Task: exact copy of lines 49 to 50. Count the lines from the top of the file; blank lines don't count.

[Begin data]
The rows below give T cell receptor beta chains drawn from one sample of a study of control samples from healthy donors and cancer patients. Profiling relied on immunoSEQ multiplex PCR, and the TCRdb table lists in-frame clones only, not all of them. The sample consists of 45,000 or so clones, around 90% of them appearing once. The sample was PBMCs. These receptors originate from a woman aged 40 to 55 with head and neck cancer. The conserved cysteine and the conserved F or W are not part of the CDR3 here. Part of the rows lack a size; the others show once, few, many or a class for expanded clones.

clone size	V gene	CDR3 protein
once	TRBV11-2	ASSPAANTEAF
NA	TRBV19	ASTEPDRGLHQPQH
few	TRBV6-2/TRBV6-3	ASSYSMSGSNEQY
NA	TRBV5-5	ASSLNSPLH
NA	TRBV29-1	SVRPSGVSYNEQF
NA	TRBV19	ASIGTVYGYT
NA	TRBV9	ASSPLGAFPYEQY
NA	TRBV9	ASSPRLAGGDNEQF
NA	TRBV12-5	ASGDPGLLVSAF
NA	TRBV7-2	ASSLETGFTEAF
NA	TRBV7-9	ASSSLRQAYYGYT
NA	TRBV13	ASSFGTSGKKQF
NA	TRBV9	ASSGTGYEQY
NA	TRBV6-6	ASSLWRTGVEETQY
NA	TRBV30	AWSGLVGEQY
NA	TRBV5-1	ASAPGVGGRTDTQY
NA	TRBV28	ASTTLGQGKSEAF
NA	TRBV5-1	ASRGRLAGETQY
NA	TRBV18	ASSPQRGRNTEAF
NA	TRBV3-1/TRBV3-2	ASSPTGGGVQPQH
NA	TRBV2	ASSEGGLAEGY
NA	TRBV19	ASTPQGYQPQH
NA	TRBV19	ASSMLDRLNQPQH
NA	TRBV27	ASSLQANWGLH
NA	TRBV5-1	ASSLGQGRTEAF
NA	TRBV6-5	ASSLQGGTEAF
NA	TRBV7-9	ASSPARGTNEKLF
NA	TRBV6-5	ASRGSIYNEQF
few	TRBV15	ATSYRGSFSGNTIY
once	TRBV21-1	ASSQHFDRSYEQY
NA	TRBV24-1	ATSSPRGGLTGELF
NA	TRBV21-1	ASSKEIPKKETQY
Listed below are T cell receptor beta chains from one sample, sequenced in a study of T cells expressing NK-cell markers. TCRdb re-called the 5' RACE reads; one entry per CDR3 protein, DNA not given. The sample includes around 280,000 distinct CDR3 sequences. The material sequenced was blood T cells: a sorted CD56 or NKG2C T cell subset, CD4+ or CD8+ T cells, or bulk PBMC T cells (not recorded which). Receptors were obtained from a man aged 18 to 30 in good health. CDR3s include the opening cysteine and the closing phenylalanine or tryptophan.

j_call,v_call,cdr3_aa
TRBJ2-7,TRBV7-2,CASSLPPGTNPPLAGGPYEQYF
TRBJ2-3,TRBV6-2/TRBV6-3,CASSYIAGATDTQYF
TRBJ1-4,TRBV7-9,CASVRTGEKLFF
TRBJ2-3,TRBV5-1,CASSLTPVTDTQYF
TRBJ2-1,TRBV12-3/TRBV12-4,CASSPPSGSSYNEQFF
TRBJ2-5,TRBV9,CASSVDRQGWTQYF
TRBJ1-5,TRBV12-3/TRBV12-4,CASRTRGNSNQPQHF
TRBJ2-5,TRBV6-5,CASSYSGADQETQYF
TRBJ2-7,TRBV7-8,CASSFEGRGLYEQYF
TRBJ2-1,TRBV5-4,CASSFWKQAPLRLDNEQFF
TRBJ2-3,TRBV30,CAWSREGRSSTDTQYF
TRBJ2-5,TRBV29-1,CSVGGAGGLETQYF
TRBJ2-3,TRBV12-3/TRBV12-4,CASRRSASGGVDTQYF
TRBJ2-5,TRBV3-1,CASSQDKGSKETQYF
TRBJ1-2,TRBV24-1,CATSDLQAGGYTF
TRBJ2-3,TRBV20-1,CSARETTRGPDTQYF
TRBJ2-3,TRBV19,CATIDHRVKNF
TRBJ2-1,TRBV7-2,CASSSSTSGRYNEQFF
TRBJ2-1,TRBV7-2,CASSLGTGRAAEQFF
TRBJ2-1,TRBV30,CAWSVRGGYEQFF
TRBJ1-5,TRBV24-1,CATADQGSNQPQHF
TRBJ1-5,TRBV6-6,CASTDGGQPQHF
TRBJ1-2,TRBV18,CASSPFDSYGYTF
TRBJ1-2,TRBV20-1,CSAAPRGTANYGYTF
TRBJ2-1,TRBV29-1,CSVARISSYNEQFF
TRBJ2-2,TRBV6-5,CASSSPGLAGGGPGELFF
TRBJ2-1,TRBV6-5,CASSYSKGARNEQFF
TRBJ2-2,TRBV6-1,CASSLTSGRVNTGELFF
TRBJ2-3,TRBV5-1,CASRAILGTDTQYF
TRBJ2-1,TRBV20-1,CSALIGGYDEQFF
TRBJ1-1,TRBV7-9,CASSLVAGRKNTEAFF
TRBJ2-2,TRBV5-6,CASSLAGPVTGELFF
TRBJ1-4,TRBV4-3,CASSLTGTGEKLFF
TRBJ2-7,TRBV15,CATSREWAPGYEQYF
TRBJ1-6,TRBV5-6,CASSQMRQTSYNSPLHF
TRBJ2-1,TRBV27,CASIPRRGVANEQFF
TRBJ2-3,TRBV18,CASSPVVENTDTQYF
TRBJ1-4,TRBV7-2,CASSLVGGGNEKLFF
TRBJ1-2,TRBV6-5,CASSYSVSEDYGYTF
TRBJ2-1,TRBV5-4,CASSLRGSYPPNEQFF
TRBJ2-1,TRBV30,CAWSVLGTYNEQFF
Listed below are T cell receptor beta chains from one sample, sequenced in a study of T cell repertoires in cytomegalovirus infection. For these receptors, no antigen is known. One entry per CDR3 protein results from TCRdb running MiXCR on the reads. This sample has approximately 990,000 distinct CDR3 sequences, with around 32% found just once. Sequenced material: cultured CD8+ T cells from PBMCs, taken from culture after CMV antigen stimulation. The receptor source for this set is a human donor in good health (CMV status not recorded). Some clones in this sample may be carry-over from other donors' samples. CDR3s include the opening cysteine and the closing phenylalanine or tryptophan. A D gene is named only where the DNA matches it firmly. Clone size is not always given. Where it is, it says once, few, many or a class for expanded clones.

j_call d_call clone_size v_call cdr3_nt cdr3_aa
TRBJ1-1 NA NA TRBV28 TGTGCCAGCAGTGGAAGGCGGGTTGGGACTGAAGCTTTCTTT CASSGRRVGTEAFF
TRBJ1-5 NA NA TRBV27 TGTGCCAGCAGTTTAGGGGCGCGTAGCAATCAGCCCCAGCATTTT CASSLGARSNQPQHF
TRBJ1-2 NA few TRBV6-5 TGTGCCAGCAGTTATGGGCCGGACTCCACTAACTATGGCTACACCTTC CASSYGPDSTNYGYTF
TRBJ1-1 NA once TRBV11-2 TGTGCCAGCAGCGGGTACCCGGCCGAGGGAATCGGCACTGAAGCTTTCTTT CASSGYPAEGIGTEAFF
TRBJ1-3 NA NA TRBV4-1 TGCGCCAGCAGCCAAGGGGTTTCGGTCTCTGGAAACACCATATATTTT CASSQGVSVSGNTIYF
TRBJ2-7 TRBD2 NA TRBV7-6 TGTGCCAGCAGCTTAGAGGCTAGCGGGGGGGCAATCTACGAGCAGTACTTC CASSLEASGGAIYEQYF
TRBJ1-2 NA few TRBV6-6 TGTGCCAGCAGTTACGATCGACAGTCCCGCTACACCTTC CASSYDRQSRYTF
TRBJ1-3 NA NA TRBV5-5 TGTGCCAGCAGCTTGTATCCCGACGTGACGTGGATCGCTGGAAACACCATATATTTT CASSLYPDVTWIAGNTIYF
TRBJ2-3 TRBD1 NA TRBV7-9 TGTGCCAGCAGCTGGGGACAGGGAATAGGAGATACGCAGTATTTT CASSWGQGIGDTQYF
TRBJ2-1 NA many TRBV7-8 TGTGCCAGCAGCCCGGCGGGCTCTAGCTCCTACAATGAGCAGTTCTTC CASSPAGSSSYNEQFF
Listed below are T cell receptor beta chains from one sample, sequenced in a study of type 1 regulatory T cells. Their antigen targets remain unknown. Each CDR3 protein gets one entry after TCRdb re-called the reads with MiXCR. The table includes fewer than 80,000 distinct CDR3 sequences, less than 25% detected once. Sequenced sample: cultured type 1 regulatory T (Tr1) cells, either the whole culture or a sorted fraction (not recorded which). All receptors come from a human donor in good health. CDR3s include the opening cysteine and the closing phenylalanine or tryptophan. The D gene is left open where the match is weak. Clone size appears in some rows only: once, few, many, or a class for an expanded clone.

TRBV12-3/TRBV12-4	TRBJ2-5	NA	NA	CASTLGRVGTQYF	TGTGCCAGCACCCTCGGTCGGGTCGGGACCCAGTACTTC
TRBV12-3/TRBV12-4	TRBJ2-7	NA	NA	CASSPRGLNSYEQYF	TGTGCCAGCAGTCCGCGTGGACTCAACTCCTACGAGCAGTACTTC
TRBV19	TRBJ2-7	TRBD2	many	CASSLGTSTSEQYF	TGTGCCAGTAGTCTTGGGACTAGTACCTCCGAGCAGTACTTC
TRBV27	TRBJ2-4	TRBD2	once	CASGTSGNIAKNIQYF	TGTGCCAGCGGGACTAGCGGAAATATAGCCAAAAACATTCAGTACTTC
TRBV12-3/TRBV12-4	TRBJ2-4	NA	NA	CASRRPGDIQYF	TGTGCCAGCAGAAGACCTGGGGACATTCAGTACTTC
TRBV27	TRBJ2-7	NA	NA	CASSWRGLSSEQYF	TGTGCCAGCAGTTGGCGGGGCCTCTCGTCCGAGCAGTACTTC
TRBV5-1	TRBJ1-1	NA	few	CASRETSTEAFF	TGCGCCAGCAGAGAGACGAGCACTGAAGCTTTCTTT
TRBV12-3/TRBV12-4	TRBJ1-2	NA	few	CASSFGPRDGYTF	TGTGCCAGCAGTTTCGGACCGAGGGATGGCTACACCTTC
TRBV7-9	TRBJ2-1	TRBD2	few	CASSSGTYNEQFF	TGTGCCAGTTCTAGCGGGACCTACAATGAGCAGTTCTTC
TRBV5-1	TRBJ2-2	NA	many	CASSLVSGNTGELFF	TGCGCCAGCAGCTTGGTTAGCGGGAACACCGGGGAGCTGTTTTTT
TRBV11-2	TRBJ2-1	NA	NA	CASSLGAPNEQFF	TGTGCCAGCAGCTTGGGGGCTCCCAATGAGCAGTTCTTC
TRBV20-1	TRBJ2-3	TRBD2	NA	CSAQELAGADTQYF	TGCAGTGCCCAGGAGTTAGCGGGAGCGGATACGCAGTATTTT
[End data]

TRBJ2-3,TRBV12-3/TRBV12-4,CASRRSASGGVDTQYF
TRBJ2-5,TRBV3-1,CASSQDKGSKETQYF